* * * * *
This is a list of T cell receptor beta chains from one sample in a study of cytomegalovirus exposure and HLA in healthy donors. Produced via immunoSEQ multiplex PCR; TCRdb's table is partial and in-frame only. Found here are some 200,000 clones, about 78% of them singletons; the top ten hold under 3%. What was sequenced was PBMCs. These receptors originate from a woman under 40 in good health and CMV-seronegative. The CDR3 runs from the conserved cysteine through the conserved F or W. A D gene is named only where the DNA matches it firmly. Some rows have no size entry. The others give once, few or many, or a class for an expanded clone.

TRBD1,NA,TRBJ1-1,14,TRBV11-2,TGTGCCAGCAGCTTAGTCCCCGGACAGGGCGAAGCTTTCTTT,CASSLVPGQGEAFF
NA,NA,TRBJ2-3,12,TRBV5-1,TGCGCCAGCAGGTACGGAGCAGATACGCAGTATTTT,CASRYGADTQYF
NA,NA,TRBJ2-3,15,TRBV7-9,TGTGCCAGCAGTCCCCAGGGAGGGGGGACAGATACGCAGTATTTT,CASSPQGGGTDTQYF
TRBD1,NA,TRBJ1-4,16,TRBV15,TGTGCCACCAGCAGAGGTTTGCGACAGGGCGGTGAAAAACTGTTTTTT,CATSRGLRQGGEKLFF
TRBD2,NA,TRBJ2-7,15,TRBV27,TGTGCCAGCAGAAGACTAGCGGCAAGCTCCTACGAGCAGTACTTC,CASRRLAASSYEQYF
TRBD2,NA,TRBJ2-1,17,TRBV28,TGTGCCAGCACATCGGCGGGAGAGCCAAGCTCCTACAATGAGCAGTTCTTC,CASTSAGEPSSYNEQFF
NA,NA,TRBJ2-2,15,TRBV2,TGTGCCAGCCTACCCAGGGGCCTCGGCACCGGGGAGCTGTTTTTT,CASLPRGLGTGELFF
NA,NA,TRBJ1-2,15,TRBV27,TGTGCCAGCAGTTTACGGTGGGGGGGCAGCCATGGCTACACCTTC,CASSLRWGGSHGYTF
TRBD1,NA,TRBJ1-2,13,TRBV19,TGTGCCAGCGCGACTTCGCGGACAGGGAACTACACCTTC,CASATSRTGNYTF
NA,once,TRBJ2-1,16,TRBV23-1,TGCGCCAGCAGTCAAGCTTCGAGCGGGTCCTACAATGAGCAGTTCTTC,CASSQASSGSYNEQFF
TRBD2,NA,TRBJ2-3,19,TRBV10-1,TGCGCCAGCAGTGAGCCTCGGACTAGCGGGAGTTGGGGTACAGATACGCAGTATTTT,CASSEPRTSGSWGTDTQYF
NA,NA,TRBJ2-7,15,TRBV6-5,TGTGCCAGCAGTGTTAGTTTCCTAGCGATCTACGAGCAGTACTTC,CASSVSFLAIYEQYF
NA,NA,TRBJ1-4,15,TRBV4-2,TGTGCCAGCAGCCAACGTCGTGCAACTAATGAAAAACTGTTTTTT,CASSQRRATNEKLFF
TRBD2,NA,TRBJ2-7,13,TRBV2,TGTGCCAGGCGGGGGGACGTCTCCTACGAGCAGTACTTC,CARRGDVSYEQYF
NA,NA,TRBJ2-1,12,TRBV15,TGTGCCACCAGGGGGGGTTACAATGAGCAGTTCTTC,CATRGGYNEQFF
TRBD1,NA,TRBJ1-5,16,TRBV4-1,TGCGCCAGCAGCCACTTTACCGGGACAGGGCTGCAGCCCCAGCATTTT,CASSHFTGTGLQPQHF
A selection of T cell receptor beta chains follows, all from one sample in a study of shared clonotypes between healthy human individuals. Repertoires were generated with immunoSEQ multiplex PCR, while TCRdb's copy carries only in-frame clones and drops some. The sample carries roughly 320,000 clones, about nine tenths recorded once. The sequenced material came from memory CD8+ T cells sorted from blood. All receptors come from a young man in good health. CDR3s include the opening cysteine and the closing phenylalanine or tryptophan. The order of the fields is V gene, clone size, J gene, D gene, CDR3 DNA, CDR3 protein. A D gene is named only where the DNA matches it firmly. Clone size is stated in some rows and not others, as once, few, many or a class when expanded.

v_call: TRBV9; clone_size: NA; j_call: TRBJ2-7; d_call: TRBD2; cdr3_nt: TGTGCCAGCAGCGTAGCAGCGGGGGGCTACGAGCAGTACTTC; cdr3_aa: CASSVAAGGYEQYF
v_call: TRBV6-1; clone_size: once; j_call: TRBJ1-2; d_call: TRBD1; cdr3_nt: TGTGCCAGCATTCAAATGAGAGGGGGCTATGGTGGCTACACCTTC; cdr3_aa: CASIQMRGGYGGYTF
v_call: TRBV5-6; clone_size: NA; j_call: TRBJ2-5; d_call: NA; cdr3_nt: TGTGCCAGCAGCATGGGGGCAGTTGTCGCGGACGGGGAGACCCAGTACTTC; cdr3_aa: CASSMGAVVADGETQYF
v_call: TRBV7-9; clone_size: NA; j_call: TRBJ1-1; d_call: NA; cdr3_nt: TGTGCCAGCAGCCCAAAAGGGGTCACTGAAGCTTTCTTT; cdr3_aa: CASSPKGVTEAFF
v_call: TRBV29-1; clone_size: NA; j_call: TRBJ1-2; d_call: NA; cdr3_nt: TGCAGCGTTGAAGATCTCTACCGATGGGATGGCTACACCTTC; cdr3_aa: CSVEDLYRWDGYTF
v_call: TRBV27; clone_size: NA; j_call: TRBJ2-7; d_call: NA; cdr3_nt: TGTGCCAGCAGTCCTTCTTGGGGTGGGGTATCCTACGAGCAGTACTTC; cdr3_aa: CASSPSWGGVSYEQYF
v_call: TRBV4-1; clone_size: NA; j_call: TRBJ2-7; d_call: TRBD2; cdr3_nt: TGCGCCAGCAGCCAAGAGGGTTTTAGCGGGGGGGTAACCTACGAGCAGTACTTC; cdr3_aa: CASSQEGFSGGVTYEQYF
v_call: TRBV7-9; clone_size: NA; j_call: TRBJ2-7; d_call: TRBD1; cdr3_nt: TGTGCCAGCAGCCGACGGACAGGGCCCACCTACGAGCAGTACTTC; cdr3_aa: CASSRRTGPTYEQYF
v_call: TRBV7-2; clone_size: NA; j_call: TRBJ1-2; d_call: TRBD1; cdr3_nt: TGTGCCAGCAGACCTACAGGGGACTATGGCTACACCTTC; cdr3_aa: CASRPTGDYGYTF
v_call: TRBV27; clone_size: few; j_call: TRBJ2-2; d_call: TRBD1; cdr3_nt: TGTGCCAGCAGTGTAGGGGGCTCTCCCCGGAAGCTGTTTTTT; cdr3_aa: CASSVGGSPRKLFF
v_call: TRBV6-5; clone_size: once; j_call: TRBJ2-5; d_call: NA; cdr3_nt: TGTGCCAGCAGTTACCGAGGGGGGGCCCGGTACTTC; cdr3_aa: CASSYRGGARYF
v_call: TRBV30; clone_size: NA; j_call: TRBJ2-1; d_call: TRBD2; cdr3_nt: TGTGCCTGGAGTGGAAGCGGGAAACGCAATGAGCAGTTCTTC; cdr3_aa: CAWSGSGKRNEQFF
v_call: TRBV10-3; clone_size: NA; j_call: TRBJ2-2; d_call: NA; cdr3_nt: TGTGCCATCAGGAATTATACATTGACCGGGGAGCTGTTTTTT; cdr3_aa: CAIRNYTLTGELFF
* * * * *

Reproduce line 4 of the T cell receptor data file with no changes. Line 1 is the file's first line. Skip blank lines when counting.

NA,NA,TRBJ2-3,15,TRBV7-9,TGTGCCAGCAGTCCCCAGGGAGGGGGGACAGATACGCAGTATTTT,CASSPQGGGTDTQYF